In April 2020, it was revealed that a woman with a disability had died after alleged abuse and neglect by a disability support worker, who had left her confined to a cane chair for more than a year. The Disability Royal Commission has issued a statement regarding the death of Ann Marie Smith, the 54-year-old woman with cerebral palsy who died on April 6th in South Australia. Ann Marie died of multiple organ failure and malnourishment after she was left sitting in a chair for over a year in “disgusting and degrading conditions”. Her death has shocked and saddened Australians and prompted a coronial inquest. An online vigil is being held in her honour on Saturday, May 30th, with organisers asking people to take A Minute for Ann-Marie, the time they believe it could have taken for someone to speak up and save her life.

Read more: ABC News: Ann Marie Smith was surrounded by privilege but died in squalor — and her life remains a mystery

The Royal Commission into Violence, Abuse, Neglect and Exploitation of People with Disability was established in April 2019 in response to community concern about widespread reports of violence against, and the neglect, abuse and exploitation of, people with disability. Although the Royal Commission has temporarily suspended public hearings and community sessions in response to the COVID-19 crisis, Ann Marie’s death highlights the continued and urgent need for this work to resume.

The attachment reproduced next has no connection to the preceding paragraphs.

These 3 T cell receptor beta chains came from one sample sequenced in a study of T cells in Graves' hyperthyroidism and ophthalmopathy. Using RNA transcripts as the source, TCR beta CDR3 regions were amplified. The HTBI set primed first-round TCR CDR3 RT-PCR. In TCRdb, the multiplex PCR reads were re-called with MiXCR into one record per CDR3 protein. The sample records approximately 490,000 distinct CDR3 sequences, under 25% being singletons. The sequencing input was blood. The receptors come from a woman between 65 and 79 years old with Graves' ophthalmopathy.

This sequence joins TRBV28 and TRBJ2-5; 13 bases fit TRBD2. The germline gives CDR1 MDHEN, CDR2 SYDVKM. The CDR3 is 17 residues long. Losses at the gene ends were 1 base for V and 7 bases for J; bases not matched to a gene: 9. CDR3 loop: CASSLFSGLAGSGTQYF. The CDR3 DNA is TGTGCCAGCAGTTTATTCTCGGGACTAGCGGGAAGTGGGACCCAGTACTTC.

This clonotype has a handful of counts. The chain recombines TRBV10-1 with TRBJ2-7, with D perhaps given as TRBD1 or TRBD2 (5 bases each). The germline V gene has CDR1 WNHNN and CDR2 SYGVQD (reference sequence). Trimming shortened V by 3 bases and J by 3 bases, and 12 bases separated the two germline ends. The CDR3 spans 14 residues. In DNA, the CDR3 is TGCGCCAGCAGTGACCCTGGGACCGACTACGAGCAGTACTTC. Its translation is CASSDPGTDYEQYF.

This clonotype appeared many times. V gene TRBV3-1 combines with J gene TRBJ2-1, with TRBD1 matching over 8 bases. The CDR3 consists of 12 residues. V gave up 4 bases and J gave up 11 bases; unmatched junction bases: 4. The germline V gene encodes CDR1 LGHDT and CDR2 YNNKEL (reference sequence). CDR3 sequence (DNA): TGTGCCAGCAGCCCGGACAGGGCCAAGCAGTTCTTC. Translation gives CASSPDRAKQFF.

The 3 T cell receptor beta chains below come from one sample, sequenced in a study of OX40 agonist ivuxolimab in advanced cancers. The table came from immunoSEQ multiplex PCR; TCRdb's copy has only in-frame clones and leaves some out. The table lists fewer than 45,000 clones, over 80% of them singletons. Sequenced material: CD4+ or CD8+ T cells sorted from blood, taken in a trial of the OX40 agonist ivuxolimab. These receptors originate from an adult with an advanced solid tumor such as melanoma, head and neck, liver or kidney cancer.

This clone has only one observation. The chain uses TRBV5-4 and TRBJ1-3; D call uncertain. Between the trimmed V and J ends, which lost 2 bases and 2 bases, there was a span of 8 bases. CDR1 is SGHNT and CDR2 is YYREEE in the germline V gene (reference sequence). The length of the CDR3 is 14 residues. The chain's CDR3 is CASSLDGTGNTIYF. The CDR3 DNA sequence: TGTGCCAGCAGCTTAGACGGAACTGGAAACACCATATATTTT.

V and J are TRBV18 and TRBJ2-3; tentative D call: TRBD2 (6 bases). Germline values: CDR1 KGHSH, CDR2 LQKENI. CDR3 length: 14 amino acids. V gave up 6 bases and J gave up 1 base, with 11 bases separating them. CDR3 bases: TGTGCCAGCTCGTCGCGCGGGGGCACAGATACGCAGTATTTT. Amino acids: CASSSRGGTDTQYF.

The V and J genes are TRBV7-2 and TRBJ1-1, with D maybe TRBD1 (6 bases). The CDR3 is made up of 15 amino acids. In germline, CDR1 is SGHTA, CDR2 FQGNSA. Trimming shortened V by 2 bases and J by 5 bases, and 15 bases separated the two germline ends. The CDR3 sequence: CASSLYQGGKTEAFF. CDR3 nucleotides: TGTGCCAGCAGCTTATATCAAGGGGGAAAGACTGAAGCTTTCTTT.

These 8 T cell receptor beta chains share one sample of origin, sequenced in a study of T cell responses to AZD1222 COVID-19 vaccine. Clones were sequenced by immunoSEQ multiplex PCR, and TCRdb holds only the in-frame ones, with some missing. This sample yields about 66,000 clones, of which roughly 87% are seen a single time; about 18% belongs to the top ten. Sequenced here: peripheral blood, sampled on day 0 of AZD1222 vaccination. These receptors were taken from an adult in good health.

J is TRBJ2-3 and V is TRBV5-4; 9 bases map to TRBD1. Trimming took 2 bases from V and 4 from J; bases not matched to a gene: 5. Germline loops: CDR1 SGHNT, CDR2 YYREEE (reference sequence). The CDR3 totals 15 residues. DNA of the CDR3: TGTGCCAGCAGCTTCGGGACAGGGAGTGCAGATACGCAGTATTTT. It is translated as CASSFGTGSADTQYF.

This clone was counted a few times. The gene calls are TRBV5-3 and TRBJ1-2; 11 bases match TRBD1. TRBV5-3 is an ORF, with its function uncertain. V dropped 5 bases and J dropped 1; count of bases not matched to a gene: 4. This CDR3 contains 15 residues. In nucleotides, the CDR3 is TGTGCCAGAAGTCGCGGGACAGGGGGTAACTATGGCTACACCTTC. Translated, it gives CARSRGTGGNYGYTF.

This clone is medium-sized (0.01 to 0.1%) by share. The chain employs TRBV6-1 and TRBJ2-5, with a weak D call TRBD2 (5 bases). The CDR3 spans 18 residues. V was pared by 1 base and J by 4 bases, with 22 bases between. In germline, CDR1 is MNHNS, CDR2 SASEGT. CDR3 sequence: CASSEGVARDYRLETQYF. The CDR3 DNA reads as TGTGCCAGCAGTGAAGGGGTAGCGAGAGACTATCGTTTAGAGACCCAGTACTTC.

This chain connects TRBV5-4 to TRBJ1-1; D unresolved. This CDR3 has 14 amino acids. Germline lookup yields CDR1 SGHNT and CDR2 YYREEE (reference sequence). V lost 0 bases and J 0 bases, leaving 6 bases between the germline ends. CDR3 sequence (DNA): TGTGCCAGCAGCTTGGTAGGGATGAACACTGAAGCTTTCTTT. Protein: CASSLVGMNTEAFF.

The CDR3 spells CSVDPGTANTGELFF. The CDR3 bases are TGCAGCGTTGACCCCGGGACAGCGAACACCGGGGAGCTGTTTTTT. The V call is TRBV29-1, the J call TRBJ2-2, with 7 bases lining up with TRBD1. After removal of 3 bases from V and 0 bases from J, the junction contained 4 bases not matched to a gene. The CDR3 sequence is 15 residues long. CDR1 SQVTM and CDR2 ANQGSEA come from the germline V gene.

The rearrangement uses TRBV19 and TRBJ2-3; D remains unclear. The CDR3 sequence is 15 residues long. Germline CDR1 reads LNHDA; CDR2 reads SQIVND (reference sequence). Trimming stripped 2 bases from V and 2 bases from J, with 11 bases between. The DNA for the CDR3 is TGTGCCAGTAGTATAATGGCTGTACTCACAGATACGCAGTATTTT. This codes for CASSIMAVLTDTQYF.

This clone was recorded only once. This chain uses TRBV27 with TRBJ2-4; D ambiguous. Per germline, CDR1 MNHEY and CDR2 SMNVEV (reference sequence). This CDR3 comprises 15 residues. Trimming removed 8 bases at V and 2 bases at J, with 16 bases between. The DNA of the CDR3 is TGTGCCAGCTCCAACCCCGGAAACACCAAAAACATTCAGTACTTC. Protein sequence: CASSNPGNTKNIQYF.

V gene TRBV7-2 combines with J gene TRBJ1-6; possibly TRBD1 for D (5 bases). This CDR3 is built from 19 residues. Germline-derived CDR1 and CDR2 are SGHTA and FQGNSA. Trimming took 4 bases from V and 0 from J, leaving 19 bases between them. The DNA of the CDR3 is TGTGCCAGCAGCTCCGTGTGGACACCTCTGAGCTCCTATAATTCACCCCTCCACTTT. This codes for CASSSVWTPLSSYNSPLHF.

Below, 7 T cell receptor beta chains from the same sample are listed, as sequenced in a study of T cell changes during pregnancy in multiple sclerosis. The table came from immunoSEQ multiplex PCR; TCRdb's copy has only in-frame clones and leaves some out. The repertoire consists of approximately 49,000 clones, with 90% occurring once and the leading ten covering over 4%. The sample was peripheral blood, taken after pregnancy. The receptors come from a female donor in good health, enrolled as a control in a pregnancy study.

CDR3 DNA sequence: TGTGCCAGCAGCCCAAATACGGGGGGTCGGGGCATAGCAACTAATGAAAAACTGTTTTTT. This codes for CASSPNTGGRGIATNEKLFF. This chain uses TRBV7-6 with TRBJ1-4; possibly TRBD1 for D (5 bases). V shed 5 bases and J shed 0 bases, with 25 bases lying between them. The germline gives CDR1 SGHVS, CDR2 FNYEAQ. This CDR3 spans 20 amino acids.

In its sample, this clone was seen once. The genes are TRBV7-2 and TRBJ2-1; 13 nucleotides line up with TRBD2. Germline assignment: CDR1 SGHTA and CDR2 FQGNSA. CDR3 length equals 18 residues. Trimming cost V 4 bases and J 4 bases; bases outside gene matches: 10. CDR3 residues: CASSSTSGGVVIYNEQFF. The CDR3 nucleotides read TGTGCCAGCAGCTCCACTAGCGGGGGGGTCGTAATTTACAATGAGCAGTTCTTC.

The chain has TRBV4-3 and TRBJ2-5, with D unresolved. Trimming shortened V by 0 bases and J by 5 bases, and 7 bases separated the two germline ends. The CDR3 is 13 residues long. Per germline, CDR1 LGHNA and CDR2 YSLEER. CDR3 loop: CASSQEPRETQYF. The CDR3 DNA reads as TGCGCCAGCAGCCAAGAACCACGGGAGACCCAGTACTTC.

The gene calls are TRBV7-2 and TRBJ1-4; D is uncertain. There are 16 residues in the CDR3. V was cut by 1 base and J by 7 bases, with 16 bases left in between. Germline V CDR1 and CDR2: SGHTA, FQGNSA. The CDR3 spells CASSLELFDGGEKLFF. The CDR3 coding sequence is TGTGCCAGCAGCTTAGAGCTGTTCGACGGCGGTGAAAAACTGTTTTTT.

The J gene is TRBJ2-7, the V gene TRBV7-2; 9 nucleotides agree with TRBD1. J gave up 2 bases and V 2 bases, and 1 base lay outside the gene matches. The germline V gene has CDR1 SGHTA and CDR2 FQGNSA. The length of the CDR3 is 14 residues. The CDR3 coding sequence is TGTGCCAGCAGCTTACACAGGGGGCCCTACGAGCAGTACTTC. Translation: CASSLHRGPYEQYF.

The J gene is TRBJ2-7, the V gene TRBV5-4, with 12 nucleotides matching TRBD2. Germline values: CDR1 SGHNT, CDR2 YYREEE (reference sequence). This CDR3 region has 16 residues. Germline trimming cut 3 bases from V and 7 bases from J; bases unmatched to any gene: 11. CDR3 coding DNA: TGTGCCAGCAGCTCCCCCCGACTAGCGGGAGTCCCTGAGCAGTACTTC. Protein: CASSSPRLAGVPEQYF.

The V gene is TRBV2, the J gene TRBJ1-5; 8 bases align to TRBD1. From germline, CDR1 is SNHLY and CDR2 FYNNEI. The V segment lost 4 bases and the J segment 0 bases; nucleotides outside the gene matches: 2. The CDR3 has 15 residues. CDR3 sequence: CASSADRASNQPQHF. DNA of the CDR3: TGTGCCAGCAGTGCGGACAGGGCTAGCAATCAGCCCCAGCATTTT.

Last week, Willow Dunn, a 4-year-old girl with Down Syndrome, was found dead in her cot in Brisbane. Her father has been charged with her murder. Police allege Willow died two days before emergency services were contacted and there was evidence of sustained mistreatment and neglect of the young girl with a disability. Willow’s death further identifies a gap in the disability care and child safety systems which has allowed the alleged sustained mistreatment and murder of Willow to occur.

There has been an outpouring of grief from the community, with a “COVID-safe” online candlelight vigil held in her memory. People shared images of burning candles with the hashtag #HerNameIsWillow on social media platforms like Facebook and Twitter

Read more: Sydney Morning Herald: Willow Dunn suffered 'sustained mistreatment', police allege

Two teenage boys with autism were further discovered last week locked in a room and living in squalid conditions when their father died suddenly on the lawn of his property. Much of the media focus in the case of the death of Ann Marie Smith has been around neighbour and community culpability.